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Entries in #time (1)


A Time Before Jet Lag

I've been dipping into this massive tome by Norman Davies, Europe: A History, that a family friend gave us before we left California. This passage jumped out at me this morning:

Imagining the Middle Ages is, indeed, the problem. Historians have to stress not just what the medieval scene contained but also what it lacked. In its physical surroundings, it lacked many of the sights, sounds, and smells that have since become commonplace. There were no factory chimneys, no background traffic noise, no artificial pollutants or deodorants. Tiny isolated settlements existed in an overpowering wilderness of forest and heath, in a stillness where a church bell or the lowing of a cow could carry for miles, amidst a collection of natural but pungent whiffs from the midden and the wood fire. People's' perceptino of those surroundings lacked any strong sense of discrimination between what later times would call the natural and the supernatural, between fact and fuction, between the present and the past. Men and women had few means of verifying the messages of their senses, so all sorts of sensations were given similar credence. Angels, devils, and sprites were as real as one's neighbours. The heroes of yesterday, or of the Bible, were just as present (or as distant) as the kings and queens of one's own country. (432)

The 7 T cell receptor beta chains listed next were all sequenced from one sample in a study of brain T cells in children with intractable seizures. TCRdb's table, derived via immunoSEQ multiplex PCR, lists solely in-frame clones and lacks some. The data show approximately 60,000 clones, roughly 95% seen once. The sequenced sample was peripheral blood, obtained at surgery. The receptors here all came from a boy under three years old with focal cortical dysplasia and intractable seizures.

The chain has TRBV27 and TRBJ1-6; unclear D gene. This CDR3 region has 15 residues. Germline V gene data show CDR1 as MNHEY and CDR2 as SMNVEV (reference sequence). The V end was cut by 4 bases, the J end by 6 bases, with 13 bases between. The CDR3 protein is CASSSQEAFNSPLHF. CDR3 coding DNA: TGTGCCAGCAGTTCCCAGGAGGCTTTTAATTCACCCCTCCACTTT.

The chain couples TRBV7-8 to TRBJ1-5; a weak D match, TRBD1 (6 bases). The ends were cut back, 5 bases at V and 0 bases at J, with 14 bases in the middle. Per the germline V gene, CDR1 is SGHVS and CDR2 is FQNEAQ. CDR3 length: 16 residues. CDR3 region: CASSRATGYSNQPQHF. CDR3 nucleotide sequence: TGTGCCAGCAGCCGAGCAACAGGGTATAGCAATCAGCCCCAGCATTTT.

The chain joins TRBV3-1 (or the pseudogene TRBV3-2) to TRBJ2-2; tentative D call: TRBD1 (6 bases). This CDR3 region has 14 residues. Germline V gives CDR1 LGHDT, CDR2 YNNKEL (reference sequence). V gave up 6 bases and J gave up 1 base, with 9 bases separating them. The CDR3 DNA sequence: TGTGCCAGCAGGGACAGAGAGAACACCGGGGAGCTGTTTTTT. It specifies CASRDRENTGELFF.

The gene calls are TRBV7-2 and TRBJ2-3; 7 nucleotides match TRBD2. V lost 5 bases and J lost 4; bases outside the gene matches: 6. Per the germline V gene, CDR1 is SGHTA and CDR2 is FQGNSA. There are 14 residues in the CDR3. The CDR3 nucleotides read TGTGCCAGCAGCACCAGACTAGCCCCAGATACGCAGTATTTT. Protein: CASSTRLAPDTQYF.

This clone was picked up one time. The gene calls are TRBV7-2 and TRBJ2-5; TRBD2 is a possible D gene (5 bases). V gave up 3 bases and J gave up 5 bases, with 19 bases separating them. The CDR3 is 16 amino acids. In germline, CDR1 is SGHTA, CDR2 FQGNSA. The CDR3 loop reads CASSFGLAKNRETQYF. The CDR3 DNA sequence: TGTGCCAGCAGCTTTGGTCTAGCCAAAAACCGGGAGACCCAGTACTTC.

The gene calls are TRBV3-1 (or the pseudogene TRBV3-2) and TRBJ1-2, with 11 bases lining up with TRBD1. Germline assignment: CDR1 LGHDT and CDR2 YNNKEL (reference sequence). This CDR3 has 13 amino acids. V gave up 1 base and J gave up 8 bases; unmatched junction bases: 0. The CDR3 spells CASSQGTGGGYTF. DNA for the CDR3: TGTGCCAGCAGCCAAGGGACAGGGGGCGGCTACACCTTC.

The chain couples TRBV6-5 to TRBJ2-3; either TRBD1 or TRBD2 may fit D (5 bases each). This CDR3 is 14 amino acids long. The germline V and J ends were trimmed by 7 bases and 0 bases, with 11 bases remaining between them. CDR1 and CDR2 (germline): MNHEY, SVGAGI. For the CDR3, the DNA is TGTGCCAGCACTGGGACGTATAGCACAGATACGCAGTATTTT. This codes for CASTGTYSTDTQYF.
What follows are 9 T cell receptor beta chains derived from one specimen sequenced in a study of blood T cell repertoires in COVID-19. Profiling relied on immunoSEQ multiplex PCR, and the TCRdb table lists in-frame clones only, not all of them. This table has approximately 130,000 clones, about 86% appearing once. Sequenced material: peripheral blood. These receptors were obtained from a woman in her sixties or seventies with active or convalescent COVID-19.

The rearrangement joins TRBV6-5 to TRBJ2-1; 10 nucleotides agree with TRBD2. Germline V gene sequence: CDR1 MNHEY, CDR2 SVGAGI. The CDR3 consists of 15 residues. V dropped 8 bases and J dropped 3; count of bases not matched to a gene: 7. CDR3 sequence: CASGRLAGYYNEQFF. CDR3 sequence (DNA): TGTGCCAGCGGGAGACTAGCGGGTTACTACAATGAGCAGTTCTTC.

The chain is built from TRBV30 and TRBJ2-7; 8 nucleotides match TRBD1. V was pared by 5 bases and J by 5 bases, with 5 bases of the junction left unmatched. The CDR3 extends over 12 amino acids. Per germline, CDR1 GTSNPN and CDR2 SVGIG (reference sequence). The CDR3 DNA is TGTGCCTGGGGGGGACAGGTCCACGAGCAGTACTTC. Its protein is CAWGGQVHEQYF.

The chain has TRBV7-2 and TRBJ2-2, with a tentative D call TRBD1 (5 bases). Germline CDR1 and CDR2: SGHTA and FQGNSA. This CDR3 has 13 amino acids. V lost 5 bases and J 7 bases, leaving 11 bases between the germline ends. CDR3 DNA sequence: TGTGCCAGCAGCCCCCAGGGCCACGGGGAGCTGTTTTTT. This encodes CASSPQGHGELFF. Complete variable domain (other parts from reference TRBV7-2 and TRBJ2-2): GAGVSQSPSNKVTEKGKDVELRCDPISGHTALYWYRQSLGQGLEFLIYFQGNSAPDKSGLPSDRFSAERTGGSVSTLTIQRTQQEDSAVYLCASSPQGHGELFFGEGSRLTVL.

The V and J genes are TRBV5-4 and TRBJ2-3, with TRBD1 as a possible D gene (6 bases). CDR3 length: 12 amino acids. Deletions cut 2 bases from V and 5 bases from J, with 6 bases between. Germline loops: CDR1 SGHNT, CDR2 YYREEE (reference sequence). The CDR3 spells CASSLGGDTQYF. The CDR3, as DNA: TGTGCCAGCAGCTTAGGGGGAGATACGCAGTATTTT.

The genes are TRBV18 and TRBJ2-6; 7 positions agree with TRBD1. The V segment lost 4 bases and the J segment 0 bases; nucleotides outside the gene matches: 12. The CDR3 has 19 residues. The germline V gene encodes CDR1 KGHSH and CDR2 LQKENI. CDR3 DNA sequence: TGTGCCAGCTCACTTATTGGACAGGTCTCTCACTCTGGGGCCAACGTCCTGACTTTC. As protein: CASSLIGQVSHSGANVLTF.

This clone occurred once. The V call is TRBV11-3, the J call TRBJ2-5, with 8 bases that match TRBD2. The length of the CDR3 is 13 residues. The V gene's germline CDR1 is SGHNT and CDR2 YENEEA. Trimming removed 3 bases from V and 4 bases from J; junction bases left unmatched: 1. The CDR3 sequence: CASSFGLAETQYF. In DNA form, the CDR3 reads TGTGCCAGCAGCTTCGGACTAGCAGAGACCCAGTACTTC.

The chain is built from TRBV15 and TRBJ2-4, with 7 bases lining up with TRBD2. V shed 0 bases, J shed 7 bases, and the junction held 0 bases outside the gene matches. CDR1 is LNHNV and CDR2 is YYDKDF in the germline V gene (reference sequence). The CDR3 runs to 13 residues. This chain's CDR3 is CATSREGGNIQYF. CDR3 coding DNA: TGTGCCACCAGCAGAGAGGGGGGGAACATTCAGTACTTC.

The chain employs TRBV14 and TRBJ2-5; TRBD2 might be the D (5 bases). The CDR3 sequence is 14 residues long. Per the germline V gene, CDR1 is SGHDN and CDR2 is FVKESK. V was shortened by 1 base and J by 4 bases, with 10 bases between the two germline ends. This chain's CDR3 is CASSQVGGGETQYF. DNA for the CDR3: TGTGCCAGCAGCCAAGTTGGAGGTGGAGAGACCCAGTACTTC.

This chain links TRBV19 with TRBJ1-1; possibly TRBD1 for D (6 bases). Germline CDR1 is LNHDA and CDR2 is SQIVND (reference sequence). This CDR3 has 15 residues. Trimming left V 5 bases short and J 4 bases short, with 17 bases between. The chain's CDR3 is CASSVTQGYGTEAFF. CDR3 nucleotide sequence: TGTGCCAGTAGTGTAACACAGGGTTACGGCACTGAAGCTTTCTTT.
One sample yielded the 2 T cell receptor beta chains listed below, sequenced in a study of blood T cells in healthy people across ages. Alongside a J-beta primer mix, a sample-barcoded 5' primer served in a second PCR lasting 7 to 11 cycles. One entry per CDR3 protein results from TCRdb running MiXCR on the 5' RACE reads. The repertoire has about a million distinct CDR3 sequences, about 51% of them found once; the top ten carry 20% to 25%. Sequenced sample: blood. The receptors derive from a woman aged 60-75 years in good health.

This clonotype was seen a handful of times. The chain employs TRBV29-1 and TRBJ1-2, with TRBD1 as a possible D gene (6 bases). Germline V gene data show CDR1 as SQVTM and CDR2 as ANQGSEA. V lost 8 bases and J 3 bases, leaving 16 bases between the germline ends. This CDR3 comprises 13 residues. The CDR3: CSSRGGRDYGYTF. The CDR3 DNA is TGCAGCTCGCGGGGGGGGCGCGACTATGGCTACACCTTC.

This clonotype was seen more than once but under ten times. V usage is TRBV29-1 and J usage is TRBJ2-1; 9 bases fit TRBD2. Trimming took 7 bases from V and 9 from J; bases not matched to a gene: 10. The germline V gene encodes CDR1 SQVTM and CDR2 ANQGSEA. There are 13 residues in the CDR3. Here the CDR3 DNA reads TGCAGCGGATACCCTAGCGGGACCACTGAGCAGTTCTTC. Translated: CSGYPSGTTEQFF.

When I try to envision this particular neighborhood of the past, it's that isolation that I find most fascinating. It's true that sometimes we tend to overdo it in our conception of those times--genetic analysis, along with archeaology, makes it very clear that people have been moving and mixing for time immemorial--but for an ordinary person, especially if that person was female, life might easily be lived in an area no bigger than a day's travel. Beyond that would all be rumors, fireside stories, and hearsay.

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